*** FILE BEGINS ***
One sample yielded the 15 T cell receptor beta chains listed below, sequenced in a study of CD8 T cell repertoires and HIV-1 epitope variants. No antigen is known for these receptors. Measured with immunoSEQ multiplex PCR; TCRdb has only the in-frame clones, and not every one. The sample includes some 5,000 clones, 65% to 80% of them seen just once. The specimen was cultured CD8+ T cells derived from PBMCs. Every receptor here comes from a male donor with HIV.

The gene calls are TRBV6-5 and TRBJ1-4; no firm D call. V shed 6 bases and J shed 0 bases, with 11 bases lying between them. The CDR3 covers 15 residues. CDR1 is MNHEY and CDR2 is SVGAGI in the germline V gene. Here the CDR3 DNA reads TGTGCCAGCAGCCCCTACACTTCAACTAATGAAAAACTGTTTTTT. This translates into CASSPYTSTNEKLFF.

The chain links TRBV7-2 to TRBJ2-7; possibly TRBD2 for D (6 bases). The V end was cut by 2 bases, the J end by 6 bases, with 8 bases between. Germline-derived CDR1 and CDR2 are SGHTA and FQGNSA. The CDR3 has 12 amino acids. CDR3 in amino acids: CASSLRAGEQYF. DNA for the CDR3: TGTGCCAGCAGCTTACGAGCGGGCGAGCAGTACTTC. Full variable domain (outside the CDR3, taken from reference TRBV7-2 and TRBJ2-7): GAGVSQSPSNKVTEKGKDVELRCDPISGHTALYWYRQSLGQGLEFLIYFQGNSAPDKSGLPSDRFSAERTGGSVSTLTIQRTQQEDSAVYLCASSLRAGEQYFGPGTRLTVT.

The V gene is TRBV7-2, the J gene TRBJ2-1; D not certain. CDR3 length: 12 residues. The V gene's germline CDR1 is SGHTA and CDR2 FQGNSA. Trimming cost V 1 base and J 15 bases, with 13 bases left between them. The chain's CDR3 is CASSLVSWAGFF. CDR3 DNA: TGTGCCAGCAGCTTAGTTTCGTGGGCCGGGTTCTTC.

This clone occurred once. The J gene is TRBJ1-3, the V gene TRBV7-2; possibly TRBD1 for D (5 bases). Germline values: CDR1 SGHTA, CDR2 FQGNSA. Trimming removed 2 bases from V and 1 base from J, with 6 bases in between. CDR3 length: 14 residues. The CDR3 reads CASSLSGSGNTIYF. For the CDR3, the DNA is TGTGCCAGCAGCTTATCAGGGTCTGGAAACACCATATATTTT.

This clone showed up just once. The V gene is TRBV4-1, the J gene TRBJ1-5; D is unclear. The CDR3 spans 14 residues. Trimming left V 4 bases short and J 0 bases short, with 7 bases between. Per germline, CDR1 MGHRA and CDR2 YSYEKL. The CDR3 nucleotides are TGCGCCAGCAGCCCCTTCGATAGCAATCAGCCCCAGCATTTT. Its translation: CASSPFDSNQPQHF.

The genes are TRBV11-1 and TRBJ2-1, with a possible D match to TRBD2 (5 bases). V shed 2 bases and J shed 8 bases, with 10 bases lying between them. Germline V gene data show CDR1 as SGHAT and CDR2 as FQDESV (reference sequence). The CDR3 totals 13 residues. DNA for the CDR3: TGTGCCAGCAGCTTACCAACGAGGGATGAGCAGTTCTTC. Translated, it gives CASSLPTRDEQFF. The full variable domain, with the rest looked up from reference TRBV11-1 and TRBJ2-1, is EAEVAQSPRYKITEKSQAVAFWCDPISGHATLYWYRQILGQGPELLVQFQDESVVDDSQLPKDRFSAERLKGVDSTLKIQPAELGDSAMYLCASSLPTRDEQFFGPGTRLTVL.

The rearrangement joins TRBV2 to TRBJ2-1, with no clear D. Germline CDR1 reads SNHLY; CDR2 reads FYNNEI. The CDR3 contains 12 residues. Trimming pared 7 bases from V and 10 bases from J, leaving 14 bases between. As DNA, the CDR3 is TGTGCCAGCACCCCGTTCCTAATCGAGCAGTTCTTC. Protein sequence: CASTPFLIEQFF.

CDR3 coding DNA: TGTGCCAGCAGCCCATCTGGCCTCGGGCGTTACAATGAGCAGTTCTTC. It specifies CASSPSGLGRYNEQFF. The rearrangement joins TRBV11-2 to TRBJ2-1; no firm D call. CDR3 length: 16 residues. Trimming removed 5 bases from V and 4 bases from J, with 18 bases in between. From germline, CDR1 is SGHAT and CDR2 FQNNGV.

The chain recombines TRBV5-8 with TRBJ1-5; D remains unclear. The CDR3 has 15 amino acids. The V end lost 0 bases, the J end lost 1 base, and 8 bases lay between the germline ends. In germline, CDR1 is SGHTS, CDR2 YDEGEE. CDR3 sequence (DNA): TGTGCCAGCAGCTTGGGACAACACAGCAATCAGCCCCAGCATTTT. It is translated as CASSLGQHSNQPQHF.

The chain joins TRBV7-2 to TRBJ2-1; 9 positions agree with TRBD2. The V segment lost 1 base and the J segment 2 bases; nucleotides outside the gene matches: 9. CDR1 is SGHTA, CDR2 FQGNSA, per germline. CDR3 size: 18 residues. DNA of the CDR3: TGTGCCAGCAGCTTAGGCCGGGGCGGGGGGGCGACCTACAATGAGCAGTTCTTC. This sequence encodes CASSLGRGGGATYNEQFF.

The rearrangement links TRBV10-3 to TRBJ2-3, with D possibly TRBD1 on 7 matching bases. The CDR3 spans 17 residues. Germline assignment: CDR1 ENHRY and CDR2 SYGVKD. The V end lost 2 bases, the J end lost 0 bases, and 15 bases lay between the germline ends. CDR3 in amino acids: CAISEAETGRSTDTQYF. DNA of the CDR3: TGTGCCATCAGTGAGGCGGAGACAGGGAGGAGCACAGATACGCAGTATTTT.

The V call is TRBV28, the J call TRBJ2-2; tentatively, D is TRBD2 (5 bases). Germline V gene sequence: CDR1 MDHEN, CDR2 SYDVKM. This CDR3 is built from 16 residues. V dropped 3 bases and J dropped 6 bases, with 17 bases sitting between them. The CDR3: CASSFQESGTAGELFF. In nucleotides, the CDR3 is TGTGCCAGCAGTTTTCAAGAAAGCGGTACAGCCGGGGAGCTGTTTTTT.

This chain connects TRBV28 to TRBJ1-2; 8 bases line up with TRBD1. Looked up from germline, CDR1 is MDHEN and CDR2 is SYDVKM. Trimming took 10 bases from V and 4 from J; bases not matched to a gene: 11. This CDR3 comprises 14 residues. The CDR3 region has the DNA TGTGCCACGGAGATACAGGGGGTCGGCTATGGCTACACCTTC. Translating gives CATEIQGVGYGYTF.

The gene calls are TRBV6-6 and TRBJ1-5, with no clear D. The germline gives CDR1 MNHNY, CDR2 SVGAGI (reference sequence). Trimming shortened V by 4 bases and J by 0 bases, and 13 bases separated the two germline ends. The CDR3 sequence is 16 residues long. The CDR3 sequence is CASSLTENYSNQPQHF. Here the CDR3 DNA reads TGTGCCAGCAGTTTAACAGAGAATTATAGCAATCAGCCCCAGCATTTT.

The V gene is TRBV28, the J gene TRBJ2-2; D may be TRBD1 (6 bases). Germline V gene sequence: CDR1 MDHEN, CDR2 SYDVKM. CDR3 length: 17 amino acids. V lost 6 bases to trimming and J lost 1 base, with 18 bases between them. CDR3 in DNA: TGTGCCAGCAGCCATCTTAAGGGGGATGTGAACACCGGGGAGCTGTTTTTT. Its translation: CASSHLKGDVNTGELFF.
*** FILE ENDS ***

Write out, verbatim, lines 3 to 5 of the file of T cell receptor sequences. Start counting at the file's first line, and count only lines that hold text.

The chain links TRBV7-2 to TRBJ2-7; possibly TRBD2 for D (6 bases). The V end was cut by 2 bases, the J end by 6 bases, with 8 bases between. Germline-derived CDR1 and CDR2 are SGHTA and FQGNSA. The CDR3 has 12 amino acids. CDR3 in amino acids: CASSLRAGEQYF. DNA for the CDR3: TGTGCCAGCAGCTTACGAGCGGGCGAGCAGTACTTC. Full variable domain (outside the CDR3, taken from reference TRBV7-2 and TRBJ2-7): GAGVSQSPSNKVTEKGKDVELRCDPISGHTALYWYRQSLGQGLEFLIYFQGNSAPDKSGLPSDRFSAERTGGSVSTLTIQRTQQEDSAVYLCASSLRAGEQYFGPGTRLTVT.

The V gene is TRBV7-2, the J gene TRBJ2-1; D not certain. CDR3 length: 12 residues. The V gene's germline CDR1 is SGHTA and CDR2 FQGNSA. Trimming cost V 1 base and J 15 bases, with 13 bases left between them. The chain's CDR3 is CASSLVSWAGFF. CDR3 DNA: TGTGCCAGCAGCTTAGTTTCGTGGGCCGGGTTCTTC.

This clone occurred once. The J gene is TRBJ1-3, the V gene TRBV7-2; possibly TRBD1 for D (5 bases). Germline values: CDR1 SGHTA, CDR2 FQGNSA. Trimming removed 2 bases from V and 1 base from J, with 6 bases in between. CDR3 length: 14 residues. The CDR3 reads CASSLSGSGNTIYF. For the CDR3, the DNA is TGTGCCAGCAGCTTATCAGGGTCTGGAAACACCATATATTTT.